QUESTION: Lebanon, Palestine?

SECRETARY RICE: Yes, of course. And when it comes to Lebanon, I would say very directly to everyone that Lebanese democracy, Lebanese sovereignty is critical to the United States. We consider it one of the most important interests that we hold. The tribunal needs to take place. It needs to take place despite the deadlock that is taking place in Lebanon because the perpetrators of the assassination of Rafik Hariri need to be brought to justice. And the Siniora government, the democratically elected government of Lebanon needs to be supportive -- supported and Lebanon and Lebanese can count on the United States to do that.

QUESTION: So there shouldn’t be any concerns in Lebanon, that there is going to be some sort of a --

SECRETARY RICE: No, no.

QUESTION: -- an agreement with Syria or that -- a lessening of the American support for the Tribunal even under Chapter 7?

SECRETARY RICE: Absolutely. If we have to do that, then that's what we will do because it's extremely important that this tribunal take place so that Lebanon can turn to normal life.

QUESTION: Madame Secretary, what happened with the -- with your Iranian counterpart Manouchehr Mottaki in Sharm el-Sheikh? He somehow skedaddled before you arrived. Was it because he saw a lady wearing a red dress or maybe he saw red when he saw you?

SECRETARY RICE: Well, I think maybe they should ask the Foreign Minister. Look, it was fine. We had not asked for a bilateral with the Iranians and they had not asked for one with us. We did encounter each other at lunch. It was pleasant and civil. But again, this was not a conference about U.S.-Iranian relations.

QUESTION: Yes, sure.

SECRETARY RICE: This was about Iraq. And I hope that in the context of that meeting, the Iranians will undertake to stop the flow of foreign fighters across their border, to stop the flow of sophisticated weaponry, particularly these explosively formed devices that are really just devastating to innocent Iraqis and to coalition forces who are there under a UN Security Council mandate. And so that was the message of the meeting and I think that message got through.

QUESTION: I don't know if you want to speculate on this matter. Could this be, as some people argue, a function of domestic differences within the government in Tehran or if they want a dialogue that will include the nuclear program?

SECRETARY RICE: You know, I don't know. And I -- no one can read the internal politics of Iran, most especially, not me. But I do hope that the Iranians understand that there are two different channels here. We've always said that if it was appropriate we could use a channel in Baghdad. The Ambassador has -- is there. We did this in Afghanistan.

QUESTION: Sure.

SECRETARY RICE: And we have a channel for the nuclear issue through Javier Solana and the six states with which we have made the offer to Iran. So the proper channels are there. They're established and they can be used at any time.

QUESTION: I'm sure you're familiar with many voices in this country especially in academia who argue that, look, maybe the United States should remove the military option off the table to entice the Iranians to have a dialogue and that the Iranians may have some concern because of the increase in naval power -- American naval power in the Gulf. Now, that option is still on the table, as the President keeps saying.

SECRETARY RICE: Well, the American President is not going to take its options off the table and I would think you don't want the American President to take its options off the table. But the President has also said that he is focused on and committed to a diplomatic course. If the world stays strong, the diplomatic course has a very good chance of working.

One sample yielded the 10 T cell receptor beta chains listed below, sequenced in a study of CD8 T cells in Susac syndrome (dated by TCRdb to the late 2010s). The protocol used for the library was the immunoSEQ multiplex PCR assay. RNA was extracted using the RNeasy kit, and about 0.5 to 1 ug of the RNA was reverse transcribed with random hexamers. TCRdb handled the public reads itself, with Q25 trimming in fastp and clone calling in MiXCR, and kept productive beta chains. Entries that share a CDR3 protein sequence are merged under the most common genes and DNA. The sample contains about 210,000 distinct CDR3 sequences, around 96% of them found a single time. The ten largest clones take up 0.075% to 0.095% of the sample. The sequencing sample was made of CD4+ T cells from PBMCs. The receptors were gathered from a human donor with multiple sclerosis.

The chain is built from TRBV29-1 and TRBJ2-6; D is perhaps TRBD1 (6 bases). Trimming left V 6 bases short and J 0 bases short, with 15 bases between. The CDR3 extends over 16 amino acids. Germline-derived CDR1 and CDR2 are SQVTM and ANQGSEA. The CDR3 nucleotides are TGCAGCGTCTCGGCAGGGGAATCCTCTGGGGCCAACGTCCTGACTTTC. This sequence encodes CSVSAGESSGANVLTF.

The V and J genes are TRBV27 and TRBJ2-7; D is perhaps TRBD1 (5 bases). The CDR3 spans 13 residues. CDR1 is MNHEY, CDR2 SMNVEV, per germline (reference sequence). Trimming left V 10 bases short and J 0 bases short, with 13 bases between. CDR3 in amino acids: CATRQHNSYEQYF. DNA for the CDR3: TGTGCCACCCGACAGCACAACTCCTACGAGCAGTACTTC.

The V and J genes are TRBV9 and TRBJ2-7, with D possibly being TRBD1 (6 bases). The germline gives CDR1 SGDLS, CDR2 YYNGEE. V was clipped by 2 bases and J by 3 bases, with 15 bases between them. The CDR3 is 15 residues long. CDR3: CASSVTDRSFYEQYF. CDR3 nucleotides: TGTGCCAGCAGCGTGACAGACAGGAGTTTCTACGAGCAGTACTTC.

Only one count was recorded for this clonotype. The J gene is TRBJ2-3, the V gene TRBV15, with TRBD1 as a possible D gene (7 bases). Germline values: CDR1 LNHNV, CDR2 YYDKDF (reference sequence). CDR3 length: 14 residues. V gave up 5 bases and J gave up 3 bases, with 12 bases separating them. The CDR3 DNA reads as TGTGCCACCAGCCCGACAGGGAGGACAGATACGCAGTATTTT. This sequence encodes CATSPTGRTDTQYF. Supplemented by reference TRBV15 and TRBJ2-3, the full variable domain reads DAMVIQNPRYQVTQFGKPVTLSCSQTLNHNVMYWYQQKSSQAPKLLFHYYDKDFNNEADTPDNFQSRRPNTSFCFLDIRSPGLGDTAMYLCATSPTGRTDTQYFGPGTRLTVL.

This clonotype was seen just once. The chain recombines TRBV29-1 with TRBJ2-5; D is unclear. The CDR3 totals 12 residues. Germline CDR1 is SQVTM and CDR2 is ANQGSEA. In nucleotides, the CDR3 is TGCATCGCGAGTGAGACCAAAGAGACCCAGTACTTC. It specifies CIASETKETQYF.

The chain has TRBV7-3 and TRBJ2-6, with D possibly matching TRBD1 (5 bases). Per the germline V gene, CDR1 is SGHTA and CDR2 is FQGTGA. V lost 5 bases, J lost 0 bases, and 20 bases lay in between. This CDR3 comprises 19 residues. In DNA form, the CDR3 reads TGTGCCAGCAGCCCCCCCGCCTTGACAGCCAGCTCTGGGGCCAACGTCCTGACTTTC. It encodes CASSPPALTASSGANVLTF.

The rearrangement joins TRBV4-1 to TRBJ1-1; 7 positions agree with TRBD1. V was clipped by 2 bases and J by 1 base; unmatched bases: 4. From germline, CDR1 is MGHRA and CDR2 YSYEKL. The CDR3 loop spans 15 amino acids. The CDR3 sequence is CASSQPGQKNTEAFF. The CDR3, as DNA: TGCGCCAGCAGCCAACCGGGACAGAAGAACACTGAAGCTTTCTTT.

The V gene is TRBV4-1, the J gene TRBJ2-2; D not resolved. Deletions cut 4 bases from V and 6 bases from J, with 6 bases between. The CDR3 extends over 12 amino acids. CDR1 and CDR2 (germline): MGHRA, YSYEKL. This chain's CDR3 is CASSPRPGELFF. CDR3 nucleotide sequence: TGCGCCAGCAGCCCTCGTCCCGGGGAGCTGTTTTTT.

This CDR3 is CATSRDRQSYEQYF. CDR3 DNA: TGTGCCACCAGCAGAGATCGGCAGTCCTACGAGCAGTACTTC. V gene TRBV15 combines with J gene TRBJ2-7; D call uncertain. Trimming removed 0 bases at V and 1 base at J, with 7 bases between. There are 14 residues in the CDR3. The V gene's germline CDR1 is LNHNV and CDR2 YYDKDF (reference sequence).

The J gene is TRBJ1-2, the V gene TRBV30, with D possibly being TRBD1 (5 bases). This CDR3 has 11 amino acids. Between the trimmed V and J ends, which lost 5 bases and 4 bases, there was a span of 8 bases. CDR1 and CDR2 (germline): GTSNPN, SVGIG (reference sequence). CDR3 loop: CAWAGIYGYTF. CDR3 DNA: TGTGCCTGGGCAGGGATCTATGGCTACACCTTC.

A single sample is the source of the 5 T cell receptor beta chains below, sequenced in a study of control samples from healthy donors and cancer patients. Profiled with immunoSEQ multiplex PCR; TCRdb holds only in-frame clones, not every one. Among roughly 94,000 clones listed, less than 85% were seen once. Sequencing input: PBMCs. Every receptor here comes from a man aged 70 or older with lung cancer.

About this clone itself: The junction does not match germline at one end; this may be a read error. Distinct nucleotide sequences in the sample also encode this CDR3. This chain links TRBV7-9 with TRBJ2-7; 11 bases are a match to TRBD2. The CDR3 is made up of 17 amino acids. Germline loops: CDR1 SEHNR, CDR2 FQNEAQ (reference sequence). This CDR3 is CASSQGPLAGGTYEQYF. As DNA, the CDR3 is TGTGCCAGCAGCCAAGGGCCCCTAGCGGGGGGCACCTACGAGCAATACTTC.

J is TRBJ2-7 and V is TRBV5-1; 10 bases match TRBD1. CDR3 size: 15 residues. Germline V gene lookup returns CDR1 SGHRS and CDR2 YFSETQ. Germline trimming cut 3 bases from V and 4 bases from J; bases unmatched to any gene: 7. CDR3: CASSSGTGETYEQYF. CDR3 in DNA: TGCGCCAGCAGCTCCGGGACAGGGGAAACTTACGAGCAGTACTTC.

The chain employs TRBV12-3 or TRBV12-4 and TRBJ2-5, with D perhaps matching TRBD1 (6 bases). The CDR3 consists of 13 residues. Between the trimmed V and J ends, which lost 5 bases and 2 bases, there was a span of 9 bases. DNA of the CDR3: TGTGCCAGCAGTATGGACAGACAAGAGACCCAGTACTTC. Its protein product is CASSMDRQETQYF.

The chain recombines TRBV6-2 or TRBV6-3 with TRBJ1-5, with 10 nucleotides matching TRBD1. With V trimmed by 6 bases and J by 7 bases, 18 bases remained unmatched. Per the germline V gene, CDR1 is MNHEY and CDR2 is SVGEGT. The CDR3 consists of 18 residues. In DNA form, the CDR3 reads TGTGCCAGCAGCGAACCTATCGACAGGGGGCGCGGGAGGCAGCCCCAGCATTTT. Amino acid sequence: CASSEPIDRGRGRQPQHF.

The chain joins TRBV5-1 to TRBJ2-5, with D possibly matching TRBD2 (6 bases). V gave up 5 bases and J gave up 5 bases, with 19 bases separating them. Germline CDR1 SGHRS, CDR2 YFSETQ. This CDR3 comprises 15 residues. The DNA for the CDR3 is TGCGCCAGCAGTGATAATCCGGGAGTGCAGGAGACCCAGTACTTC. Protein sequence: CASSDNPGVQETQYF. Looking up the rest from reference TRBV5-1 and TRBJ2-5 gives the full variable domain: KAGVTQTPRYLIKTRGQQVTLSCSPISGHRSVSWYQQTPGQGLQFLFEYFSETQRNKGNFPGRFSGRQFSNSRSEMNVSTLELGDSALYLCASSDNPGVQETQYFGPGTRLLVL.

And what I would say to the Iranians and in fact had a chance to say to an Iranian journalist when I was in Sharm el-Sheikh is that there are two paths here: one is the path of further isolation; the other is a path of engagement. And the international community has made a UN demand, which is that Iran suspend its enrichment and reprocessing and then there can be a change of 27 years in American foreign policy and we can sit down to talk about whatever is on their minds and on our minds.

QUESTION: Madame Secretary, two years ago you gave a very eloquent, well-crafted speech in Cairo where you really laid down the case for democracy promotion in the region. Now, some of your critics now in Cairo and other places in the Arab world believe or get the impression that the United States is now backsliding, backtracking on the democracy agenda because of the fear of Islamists and they point out certain actions or positions by Washington vis-à-vis the Egyptians and other governments in the region. What would you say to those reformers who pinned their hopes on a strong position from the United States on this issue?

SECRETARY RICE: Well, let me be very clear. The Cairo speech to me was perhaps the most important speech that I have given. And it to me says what America stands for and what this Administration stands for and we're not going to back off that. Now, it is true that this has to be an indigenous move, that the people in Egypt have to take up the course. America cannot bring democracy to Egypt. That was never the intention. But I can tell you that when I talked to the Egyptian leadership, I bring up issues of what is happening with nongovernmental organizations. I bring up issues of people like Ayman Nour. I bring these issues up all the time with the Egyptian leadership because ultimately, Egypt is a great country and Egypt can lead the region to democracy. There have been ups and downs. I think that the presidential elections were a point in time that says Egypt will probably never go back to the kind of presidential elections that it's had in the past.

On the other hand, there have been some steps backward. But I'm a firm believer that without democracy in Egypt, without democracy in the Middle East, without moderate voices having a way to express themselves legitimately, the Middle East is not going to be able to defeat extremism.

QUESTION: Madame Secretary, I really appreciate it. Thanks so much.

SECRETARY RICE: Thank you very much. Thank you.

2007/380



Released on May 8, 2007